There is a good profile of George Clooney in the latest issue of Esquire. Tom Junod is an expert at this kind of celebrity writing and Clooney is a gracious, professional subject. A lot of insights in this piece but this one stands apart:
You must love him.
For one thing, he’s lovable, professionally so. For another, he leaves nothing to chance. If he can’t win you over with his fame, his charm, and his good looks, he will win you over with preparation. It’s not that he’s needy, like an actor; it’s that he’s competitive, like an athlete. He’s always been good at making people love him; he’s not about to give up his edge now.
Of course, he is not often challenged, and risks the fate of a fighter whose dominance is tainted by a lack of worthy opponents. A few years ago, however, he lost one of his dogs to a rattlesnake. He is a dog guy—a little sign about men and dogs adorns a living-room wall otherwise dominated by signed photographs of dignitaries—and he set about to get another, preferably hypoallergenic. He saw a black cocker-spaniel mix on the Web site of a rescue organization and called the number. The woman who answered said she’d be happy to bring the dog to his house, but then she explained that the dog had been abandoned and picked up malnourished off the street. “He has to love you,” she told George Clooney, “or else I have to take him back.”
At first, he found himself getting nervous—“freaking out.” What if the dog didn’t love him? Then he responded. “I had some turkey bacon in the refrigerator,” he says. “I rubbed it on me. I’m not kidding. When she came over, the dog went crazy. He was all over me. The woman said, ‘Oh, my God, he’s never like this. He loves you.’ ”
He has told this story before. He has even told it to Esquire before. That he tells it again—that it’s the first story he tells—serves to announce what is essential about himself: that he’s a man who will do what it takes to win you over, even applying bacon as an unguent.
I’m seduced and repulsed by charming people. I’m sure Clooney would charm the pants off me like he does with most people. But the turkey bacon story is revealing because it doesn’t just suggest that he’ll do whatever it takes to win you over but that he’s willing to cheat to get there. Beneath the surface there is something desperate about it (“You really like me!”. He wanted that dog and the trainer to like him so much that it was more important than giving the dog the home it needed. What we don’t know is how the dog got along with him after the stunt. Maybe he did give him a good home. Did Clooney bring the dog with him on location? Did a house sitter look after the dog most of time?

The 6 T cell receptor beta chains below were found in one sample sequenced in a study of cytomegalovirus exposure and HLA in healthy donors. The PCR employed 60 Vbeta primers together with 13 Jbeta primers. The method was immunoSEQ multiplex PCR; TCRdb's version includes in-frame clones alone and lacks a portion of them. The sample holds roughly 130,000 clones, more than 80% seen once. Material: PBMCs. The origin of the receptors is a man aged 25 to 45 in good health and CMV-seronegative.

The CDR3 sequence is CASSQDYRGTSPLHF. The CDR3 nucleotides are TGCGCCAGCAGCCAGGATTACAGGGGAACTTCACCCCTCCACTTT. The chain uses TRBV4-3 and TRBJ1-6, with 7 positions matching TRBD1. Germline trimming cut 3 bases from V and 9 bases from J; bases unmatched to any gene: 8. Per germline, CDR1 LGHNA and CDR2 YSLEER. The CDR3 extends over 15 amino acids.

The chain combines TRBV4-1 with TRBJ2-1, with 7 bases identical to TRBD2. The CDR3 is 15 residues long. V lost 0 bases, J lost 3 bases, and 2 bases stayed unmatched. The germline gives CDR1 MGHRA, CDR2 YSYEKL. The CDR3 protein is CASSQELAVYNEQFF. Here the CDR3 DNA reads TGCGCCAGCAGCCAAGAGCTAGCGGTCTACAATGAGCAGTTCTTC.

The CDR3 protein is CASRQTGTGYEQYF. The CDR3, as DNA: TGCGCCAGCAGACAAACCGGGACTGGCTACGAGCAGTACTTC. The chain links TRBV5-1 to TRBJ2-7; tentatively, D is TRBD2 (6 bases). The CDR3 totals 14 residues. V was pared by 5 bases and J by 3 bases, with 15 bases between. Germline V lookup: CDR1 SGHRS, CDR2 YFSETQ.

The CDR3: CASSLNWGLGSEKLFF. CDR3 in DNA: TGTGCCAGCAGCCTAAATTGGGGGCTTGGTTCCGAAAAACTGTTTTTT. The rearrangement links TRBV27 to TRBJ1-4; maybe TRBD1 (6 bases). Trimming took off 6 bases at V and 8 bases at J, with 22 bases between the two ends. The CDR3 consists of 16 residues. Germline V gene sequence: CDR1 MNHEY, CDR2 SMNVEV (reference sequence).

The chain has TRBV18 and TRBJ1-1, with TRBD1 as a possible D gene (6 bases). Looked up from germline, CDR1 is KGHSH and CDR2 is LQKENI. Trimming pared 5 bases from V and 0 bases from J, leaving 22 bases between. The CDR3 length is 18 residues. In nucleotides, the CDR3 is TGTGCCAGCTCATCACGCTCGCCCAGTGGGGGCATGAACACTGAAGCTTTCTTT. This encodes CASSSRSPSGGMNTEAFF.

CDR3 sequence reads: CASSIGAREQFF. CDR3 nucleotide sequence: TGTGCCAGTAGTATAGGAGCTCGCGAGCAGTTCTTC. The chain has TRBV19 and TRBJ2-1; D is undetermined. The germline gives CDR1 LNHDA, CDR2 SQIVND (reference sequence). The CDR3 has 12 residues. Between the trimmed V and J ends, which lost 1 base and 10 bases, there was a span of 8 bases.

We don’t know. The seduction is the thing here not necessarily the reality.
[Photo Credit: Nigel Parry]
The cheating thing is a bit of an issue, but the fact that he went to such lengths says something good. And it was a rescue dog, not a puppy mill or fancy breeder.
When I got Susie (long haired Chihuahua_ as a replacement for Maggie (short haired one) I went to the county dog pound. I picked her up and she was shivering all over, but calmed down after a couple of minutes. Despite needing expensive dental work there was no way I could have left her there.
1) Yeah, but again, to me, it was about the art of seduction. Did Clooney give the dog a good home? We don't know. We just know that it was important to him to make that great first impression.
Wooing a dog with bacon doesn't exactly demonstrate the art of seduction to me. I think Clooney acted more out of fear of being rejected than anything else, and he wouldn't be the first leading man to be driven by that impulse.
He's a good actor who makes good movies, and seems like a good guy who sometimes comes across as more than a little too pleased with himself, but whatever. There are definitely less appealing characters in Hollywood who get more attention than Clooney.
can we talk about his unsolicited life advice to Leonardo DiCaprio? Because that whole little anecdote...
4) Yeah, that's a great story.
Rescue dog? A chance for a loving home in the literal lap of luxury? What's not to like, millions are destroyed every year.
Our dog is a rescue puppy from a mill that was raided in Tennessee. We just had to prove to the worthy agency (North Shore Animal League) that we were who we said we were, and that we would hopefully love her. She didn't have to demonstrate love for us, but she did anyway.